A number of panels focus on how regimes of debt generate and hide settler colonialism while informing Indigenous resistance. The Ethnic Studies Committee, for example, has organized two linked panels, Accumulation: Settler Colonialism and Military Occupation as Paradigms for Neoliberal State Formation I and II: Knowing Settler Colonialism and Legal Legacies, which analyze the ongoing history of settler colonialism in order to understand military occupation and neoliberal state formations. Meanwhile, the panel Indigenous and Critical Settler Cartographies: Mapping Labor and Debt in Public Spaces of Dissent counters the settler state’s maps with those produced by Indigenous and critical settler cartographers that present alternative economies to regimes of debt. Debt and “The Palestine Question” in Latin America: Colonization, Zionism, Imperialism and Dissent theorizes the colonial “debt” of land owed to the Palestinian people as it intersects with the complex dynamics of colonialism, slavery, imperialism, dictatorship and the overdue “return” to democracy in the Americas.
Other panels highlight financial instruments of (neo) colonial power in histories and theories of money, credit, and financialization, including two ASA Program Committee Panels, What Does Money Mean? World-Making through Currency and Credit, which historicizes credit and currency as forms of Western (neo) colonial power from the early modern empires through the twentieth century rise of deterritorialized sovereignty; and Economies of Dispossession III: Life, Death, and Financialization, which focuses on how the genealogies and present-day constellations of financialization, debt, and expropriation in the U.S. work through social relations informed by imperial conquest and racial capitalism.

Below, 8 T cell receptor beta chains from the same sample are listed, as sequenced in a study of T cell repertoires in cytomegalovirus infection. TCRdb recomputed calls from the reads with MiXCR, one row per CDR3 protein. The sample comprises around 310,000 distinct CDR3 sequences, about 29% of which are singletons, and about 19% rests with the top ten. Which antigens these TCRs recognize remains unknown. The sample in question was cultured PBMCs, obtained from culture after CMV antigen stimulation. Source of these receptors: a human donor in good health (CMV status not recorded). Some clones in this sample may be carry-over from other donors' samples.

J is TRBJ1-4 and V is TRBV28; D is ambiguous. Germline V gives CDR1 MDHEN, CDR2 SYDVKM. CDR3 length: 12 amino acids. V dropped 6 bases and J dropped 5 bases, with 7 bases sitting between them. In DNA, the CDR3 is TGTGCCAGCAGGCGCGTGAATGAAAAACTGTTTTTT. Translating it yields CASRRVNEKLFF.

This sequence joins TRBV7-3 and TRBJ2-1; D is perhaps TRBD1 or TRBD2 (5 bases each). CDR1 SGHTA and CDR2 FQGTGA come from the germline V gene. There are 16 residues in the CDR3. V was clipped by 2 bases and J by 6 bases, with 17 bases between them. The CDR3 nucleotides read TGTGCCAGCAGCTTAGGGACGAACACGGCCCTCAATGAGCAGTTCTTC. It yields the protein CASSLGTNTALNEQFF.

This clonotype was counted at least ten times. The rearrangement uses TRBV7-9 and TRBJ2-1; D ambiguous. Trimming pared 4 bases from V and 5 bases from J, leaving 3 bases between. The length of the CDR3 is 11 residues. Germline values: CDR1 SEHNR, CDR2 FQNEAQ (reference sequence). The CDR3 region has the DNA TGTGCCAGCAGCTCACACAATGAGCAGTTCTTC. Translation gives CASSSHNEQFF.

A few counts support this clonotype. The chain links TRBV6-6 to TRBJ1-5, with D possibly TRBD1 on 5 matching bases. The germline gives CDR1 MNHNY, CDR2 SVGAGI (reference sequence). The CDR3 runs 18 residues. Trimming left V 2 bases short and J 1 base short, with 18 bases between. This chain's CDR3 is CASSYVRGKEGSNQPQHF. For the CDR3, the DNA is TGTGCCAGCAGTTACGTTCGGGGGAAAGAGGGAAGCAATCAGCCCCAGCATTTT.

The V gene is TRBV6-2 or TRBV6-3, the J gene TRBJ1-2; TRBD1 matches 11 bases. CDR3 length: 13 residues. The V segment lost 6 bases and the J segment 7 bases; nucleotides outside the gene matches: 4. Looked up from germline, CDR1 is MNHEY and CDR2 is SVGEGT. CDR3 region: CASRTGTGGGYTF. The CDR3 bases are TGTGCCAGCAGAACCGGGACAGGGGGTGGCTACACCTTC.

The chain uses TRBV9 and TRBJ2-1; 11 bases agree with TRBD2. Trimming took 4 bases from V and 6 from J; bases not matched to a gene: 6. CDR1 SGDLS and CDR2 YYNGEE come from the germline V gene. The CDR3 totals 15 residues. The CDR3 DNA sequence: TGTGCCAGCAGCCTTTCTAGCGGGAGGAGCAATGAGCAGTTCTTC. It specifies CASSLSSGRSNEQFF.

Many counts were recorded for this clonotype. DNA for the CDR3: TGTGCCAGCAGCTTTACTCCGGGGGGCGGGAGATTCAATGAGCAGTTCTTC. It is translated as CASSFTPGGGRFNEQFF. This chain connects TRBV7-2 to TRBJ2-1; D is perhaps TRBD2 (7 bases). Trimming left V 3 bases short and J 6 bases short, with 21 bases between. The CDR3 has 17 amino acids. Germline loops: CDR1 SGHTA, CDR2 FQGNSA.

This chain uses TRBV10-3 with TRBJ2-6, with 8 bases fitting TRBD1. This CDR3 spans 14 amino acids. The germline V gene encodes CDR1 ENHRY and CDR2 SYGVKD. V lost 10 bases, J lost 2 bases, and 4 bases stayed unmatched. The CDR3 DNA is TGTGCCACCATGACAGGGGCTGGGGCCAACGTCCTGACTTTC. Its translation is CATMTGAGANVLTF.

The conference theme prompted a number of submissions that analyze debt as a force for the normalization of race, gender, sexuality, and ability. Panels that turn a critical gaze on health care, for example, include Dying for Work: Latina/o Labor and the Price of American Health, 1930-1965 and the Women’s Committee’s Critical Conjunctures of Debt: Women of Color, Healthcare Disparities, & Advocacy; while other submissions, recalling the AQ special issue Race, Empire, and the Crisis of the Subprime, focus on housing such as ‘Burning Down the House’: Violence, Race, and Development (struggles over housing from the Cold War to the present in Chicago, the San Francisco Bay Area, East Baltimore, and Brooklyn). Similarly, Normalizing Debt in the Americas analyzes how lending discourses and practices directed at working class Blacks and Latino and indigenous migrants serve as forms of social control in urban spaces in the U.S., Mexico, and Canada.